Forests are critical to the way Earth functions. They lock up vast amounts of carbon and release oxygen. They influence rainfall, filter fresh water and prevent flooding and soil erosion. They produce wild foods, fuelwood and medicines for the people that live in and around them. They are storehouses of potential future crop varieties and genetic materials with untapped healing qualities.
Wood and other fibre grown in forests can be used as a renewable fuel or as raw material for paper, packaging, furniture or housing. While the pressures on forests vary across regions, the biggest cause of deforestation is expanding agriculture – including commercial livestock and major crops such as palm oil and soy.
The latest Forest 500 ranking shows that too many companies are ill prepared for the regulatory changes coming down the track.Far too many the companies that are most exposed to deforestation are still not doing enough:
- Nearly three out of four (72%) of the 350 companies do not have a deforestation commitment for all of the forest-risk commodities in their supply chains.
- One-third (117/350) of companies have no deforestation commitments at all – a small decrease on last year.
- While 28 companies published a new commitment to address deforestation since last year, just 11 of these have a deforestation commitment for all of the commodities they are exposed to.
- Many companies with commitments are failing to provide evidence of how they are implementing them, particularly for soy, beef and leather supply chains.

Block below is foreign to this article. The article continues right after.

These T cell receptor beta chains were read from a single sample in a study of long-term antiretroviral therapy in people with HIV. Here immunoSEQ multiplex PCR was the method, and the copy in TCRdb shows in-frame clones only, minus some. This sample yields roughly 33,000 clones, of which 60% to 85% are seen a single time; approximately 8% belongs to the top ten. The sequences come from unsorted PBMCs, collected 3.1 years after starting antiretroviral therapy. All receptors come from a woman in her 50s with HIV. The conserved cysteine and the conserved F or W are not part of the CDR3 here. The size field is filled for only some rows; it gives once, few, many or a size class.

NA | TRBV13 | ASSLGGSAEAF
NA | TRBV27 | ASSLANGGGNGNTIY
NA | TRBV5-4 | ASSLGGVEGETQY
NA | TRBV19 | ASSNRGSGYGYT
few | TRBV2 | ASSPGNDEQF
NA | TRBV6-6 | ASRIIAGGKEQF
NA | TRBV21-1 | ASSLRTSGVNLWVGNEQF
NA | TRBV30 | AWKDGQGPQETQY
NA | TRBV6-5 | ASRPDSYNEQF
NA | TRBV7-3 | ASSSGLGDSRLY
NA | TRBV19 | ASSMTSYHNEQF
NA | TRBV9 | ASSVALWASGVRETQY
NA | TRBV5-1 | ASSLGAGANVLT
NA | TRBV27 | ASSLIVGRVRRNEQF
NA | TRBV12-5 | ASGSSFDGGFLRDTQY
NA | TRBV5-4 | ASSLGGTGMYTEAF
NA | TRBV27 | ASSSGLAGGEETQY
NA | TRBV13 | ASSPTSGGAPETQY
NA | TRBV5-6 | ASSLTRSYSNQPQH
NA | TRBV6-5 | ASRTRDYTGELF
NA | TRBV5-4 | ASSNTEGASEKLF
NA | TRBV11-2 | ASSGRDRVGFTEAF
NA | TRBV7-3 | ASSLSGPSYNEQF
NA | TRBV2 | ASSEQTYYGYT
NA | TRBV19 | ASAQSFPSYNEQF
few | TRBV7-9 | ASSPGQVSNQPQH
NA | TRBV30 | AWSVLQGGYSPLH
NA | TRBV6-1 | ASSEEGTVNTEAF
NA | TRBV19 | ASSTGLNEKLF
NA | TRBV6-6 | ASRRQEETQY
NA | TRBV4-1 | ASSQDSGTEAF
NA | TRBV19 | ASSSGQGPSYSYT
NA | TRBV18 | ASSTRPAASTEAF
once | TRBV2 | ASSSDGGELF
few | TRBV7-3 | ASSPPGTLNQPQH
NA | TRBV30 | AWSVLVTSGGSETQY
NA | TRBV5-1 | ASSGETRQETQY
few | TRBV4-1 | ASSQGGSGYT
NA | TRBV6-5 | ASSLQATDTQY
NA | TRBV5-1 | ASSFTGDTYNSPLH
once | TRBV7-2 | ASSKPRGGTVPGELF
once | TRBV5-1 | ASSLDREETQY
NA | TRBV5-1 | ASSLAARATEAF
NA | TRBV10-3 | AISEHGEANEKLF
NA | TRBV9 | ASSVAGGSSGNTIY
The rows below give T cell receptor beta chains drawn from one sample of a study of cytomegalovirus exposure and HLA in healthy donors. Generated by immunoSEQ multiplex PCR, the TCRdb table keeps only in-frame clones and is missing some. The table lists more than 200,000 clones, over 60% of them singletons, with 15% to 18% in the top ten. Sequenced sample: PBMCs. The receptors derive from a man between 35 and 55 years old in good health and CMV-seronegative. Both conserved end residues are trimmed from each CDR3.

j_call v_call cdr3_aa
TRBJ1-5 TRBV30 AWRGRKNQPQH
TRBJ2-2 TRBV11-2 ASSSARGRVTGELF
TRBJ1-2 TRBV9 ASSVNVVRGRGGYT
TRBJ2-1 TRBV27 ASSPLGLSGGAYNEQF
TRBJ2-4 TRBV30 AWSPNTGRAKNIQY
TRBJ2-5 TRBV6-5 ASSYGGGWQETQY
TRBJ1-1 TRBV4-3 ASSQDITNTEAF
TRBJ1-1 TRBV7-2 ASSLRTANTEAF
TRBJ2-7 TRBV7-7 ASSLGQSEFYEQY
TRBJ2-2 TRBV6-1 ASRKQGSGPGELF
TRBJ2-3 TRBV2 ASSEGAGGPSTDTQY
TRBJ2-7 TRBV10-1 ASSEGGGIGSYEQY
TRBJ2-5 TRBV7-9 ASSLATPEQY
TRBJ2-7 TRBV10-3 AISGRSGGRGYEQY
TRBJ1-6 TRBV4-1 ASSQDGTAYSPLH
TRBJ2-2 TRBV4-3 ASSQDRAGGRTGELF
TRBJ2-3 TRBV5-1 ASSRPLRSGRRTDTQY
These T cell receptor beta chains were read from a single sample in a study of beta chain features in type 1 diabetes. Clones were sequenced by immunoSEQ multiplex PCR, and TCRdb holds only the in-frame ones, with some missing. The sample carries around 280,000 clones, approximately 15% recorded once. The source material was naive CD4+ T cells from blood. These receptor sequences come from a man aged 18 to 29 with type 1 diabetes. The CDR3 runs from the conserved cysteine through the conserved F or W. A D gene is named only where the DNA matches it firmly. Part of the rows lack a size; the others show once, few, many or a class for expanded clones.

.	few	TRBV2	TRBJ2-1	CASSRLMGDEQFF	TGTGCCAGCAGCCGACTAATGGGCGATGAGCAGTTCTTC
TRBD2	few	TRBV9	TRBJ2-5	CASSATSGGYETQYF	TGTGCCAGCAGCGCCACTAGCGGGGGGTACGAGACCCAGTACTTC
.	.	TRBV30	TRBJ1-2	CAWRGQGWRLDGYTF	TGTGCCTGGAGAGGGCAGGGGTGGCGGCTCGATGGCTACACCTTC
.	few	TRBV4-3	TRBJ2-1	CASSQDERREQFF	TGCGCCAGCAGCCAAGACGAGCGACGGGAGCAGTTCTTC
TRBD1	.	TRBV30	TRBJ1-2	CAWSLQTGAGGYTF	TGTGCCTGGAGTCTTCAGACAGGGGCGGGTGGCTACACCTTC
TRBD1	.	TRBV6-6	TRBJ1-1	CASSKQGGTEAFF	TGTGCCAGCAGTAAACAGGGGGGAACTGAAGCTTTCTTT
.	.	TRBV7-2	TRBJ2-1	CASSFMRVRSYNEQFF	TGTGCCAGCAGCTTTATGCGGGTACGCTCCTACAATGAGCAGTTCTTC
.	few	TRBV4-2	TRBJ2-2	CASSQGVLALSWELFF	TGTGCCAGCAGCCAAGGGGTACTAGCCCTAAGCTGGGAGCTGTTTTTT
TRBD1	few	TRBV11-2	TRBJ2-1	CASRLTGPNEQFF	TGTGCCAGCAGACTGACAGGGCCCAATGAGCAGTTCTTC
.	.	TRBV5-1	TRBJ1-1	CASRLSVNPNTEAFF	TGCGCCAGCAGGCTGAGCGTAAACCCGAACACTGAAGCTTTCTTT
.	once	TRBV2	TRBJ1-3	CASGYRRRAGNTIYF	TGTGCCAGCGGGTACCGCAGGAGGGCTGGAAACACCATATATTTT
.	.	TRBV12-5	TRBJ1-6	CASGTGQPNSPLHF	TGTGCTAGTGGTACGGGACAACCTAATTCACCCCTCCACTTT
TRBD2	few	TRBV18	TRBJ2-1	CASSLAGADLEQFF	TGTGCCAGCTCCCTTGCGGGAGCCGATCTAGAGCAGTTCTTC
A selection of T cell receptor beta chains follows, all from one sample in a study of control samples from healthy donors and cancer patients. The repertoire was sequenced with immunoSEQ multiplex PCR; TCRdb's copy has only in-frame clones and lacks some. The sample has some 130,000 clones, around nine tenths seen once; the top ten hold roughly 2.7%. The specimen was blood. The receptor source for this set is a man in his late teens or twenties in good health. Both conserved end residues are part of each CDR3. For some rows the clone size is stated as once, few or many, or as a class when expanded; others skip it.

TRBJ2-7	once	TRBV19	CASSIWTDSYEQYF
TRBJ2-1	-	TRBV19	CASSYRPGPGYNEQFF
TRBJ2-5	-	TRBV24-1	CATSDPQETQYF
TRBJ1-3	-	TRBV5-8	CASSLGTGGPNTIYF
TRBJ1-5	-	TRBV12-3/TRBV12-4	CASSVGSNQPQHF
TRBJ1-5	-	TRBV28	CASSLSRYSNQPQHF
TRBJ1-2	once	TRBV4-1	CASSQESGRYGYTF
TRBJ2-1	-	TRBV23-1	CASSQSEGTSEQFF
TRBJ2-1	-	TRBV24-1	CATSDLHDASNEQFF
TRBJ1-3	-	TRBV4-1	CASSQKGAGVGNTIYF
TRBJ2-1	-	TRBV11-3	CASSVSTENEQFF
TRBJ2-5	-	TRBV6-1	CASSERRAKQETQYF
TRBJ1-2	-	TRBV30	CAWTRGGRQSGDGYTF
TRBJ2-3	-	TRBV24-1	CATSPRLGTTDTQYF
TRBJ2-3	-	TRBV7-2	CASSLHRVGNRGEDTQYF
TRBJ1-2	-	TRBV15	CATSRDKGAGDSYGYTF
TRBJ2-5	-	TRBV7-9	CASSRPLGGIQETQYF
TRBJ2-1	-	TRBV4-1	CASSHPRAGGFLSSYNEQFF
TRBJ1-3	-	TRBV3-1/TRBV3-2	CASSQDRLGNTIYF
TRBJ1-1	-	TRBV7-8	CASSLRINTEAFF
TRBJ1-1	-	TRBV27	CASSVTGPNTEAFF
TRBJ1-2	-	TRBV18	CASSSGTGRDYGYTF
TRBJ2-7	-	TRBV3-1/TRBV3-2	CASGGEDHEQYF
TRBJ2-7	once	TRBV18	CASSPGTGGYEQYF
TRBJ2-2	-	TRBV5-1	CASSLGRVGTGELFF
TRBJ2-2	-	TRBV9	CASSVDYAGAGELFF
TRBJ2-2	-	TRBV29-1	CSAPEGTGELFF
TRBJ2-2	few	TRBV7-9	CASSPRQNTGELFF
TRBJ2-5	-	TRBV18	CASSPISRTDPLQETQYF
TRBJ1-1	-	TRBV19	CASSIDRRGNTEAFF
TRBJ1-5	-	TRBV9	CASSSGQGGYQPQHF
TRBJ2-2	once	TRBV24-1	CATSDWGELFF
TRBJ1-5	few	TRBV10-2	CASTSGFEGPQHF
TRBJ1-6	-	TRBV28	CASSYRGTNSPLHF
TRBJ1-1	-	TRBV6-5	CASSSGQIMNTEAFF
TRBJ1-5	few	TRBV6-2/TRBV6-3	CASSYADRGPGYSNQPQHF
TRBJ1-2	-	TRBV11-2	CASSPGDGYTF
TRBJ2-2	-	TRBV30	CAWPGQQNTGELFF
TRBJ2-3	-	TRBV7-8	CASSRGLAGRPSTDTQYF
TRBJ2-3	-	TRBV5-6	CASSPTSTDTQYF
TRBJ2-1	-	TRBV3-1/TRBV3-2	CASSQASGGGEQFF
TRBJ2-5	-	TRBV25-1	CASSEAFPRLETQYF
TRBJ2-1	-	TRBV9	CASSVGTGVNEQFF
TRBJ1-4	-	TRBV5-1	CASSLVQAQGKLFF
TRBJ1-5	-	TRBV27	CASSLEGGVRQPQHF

- None of the companies assessed had a comprehensive approach to human rights.
Small-scale farmers also play a role, often due to poverty and insecure land tenure. Mining, hydroelectricity and other infrastructure projects are also major pressures – new roads can have a large indirect impact through opening up forests to settlers and agriculture.
Deforestation has caused about 20 percent of the rise in greenhouse gases in the atmosphere.
The rise in greenhouse gases, both human caused and natural, is contributing to unprecedented levels of carbon dioxide in our atmosphere, which contributes to climate change, extreme weather and threats to life as we know it.
Deforestation also cripples our planet’s capacity to capture carbon from the atmosphere, while contributing to the loss of endangered species, including orangutans, tigers, elephants and many others.
According to satellite data, tropical forests are being destroyed at a rate of about 8 million hectares (31,000 square miles) a year — an area equivalent in size to the state of South Carolina or the Czech Republic.
- Despite their immense value, nearly half of the world’s rainforests have been lost since levels found in the 1960s.
- Every day, about 81,000 hectares (200,000 acres) of rainforest — an area nearly 14 times the size of Manhattan — are burned around the world.
- About 36 football fields worth of trees are lost every minute due to deforestation.
We have the plans and the stakeholders on standby to start the largest reforestation and forest conservation project on the planet today.